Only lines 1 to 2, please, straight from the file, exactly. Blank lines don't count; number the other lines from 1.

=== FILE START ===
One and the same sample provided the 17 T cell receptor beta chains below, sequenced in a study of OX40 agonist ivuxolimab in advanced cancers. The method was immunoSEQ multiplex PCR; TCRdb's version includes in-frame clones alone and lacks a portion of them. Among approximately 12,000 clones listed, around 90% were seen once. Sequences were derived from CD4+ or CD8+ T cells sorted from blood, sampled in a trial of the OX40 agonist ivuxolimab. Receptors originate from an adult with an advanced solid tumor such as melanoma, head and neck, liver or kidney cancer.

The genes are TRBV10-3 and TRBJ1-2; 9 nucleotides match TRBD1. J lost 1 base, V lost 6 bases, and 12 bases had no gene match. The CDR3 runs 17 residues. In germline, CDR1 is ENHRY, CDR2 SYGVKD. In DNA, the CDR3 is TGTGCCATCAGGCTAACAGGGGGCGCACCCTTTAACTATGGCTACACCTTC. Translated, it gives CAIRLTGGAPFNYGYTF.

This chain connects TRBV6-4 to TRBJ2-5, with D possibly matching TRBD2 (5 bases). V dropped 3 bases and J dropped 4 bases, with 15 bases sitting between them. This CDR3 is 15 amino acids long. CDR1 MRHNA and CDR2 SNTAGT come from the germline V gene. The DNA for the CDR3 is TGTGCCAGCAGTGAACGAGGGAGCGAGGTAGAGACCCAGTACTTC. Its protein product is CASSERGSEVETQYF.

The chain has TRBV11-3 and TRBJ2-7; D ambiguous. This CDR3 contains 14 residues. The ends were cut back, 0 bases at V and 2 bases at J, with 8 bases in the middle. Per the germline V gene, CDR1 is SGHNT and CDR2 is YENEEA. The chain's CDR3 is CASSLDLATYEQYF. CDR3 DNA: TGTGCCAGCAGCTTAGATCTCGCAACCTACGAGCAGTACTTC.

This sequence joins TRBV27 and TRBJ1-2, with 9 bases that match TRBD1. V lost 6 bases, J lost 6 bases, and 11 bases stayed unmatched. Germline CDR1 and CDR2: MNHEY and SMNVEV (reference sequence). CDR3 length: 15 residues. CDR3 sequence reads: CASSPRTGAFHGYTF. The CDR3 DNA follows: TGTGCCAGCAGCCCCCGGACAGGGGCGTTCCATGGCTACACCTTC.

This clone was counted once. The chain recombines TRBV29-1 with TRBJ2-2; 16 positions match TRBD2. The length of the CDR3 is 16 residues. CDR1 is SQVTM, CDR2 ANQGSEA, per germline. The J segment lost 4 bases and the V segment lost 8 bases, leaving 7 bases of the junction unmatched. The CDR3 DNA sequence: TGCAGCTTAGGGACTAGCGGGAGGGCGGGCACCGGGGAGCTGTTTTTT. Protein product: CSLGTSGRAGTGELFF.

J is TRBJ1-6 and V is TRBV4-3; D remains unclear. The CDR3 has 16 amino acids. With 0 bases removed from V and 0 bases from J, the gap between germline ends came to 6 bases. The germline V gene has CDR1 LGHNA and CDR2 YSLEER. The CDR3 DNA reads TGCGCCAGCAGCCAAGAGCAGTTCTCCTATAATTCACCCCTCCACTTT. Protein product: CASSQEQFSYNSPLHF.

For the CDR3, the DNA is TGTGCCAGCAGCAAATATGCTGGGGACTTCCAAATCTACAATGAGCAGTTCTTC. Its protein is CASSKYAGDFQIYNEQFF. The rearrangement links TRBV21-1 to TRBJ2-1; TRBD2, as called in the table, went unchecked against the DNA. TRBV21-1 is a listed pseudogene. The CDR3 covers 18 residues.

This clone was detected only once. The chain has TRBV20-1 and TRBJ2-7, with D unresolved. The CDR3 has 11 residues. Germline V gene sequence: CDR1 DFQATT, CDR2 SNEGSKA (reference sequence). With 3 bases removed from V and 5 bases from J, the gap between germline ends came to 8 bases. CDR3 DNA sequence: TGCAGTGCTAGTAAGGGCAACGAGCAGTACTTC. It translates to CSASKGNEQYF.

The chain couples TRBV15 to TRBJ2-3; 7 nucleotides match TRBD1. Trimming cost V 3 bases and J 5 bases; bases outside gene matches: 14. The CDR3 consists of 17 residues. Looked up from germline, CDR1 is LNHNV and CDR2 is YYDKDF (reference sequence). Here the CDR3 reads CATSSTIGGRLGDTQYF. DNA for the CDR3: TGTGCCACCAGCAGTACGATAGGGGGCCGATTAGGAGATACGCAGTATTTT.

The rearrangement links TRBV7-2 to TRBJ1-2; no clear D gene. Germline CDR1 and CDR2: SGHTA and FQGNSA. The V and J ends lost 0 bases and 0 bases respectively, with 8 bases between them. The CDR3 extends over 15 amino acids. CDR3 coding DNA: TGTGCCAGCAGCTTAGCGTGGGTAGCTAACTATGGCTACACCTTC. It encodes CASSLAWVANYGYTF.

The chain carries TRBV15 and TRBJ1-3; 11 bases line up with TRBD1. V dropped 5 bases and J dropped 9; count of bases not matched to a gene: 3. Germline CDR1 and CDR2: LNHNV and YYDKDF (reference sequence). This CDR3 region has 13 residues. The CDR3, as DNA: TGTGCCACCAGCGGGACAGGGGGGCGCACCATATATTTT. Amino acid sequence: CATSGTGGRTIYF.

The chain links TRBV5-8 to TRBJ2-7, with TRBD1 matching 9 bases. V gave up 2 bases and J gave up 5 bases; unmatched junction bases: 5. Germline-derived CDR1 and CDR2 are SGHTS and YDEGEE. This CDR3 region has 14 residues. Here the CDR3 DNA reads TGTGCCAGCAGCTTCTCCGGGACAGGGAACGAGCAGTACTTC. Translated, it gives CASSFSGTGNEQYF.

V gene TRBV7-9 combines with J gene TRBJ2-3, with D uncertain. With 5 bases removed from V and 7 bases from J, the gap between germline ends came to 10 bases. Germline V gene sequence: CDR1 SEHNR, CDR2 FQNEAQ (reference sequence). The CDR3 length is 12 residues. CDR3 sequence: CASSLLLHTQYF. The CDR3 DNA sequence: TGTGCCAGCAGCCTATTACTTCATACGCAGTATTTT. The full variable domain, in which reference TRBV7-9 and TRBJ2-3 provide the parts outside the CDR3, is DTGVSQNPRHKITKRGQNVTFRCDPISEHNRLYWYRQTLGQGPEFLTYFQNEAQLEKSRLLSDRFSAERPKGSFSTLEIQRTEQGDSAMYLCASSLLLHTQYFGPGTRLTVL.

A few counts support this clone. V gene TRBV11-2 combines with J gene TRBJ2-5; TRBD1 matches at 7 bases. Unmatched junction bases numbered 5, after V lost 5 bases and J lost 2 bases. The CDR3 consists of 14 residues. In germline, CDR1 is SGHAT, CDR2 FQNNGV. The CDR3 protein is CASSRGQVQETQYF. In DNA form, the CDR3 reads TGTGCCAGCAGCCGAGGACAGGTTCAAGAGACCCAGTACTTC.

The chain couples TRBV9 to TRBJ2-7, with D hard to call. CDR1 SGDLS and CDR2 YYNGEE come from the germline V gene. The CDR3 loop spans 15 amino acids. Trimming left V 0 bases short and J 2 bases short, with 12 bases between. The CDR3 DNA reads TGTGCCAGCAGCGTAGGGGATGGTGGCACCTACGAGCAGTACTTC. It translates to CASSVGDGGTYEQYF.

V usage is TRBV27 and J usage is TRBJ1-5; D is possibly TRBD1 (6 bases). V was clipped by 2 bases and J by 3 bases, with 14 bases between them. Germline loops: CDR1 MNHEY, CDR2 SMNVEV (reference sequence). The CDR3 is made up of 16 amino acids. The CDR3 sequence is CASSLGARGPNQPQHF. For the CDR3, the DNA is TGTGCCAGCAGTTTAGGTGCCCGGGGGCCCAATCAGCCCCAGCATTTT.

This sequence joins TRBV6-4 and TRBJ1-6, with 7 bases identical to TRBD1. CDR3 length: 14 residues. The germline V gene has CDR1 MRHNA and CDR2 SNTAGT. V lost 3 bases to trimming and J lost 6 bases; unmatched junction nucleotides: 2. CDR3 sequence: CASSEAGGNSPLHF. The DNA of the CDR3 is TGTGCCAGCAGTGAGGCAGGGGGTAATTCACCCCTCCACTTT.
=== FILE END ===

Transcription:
One and the same sample provided the 17 T cell receptor beta chains below, sequenced in a study of OX40 agonist ivuxolimab in advanced cancers. The method was immunoSEQ multiplex PCR; TCRdb's version includes in-frame clones alone and lacks a portion of them. Among approximately 12,000 clones listed, around 90% were seen once. Sequences were derived from CD4+ or CD8+ T cells sorted from blood, sampled in a trial of the OX40 agonist ivuxolimab. Receptors originate from an adult with an advanced solid tumor such as melanoma, head and neck, liver or kidney cancer.

The genes are TRBV10-3 and TRBJ1-2; 9 nucleotides match TRBD1. J lost 1 base, V lost 6 bases, and 12 bases had no gene match. The CDR3 runs 17 residues. In germline, CDR1 is ENHRY, CDR2 SYGVKD. In DNA, the CDR3 is TGTGCCATCAGGCTAACAGGGGGCGCACCCTTTAACTATGGCTACACCTTC. Translated, it gives CAIRLTGGAPFNYGYTF.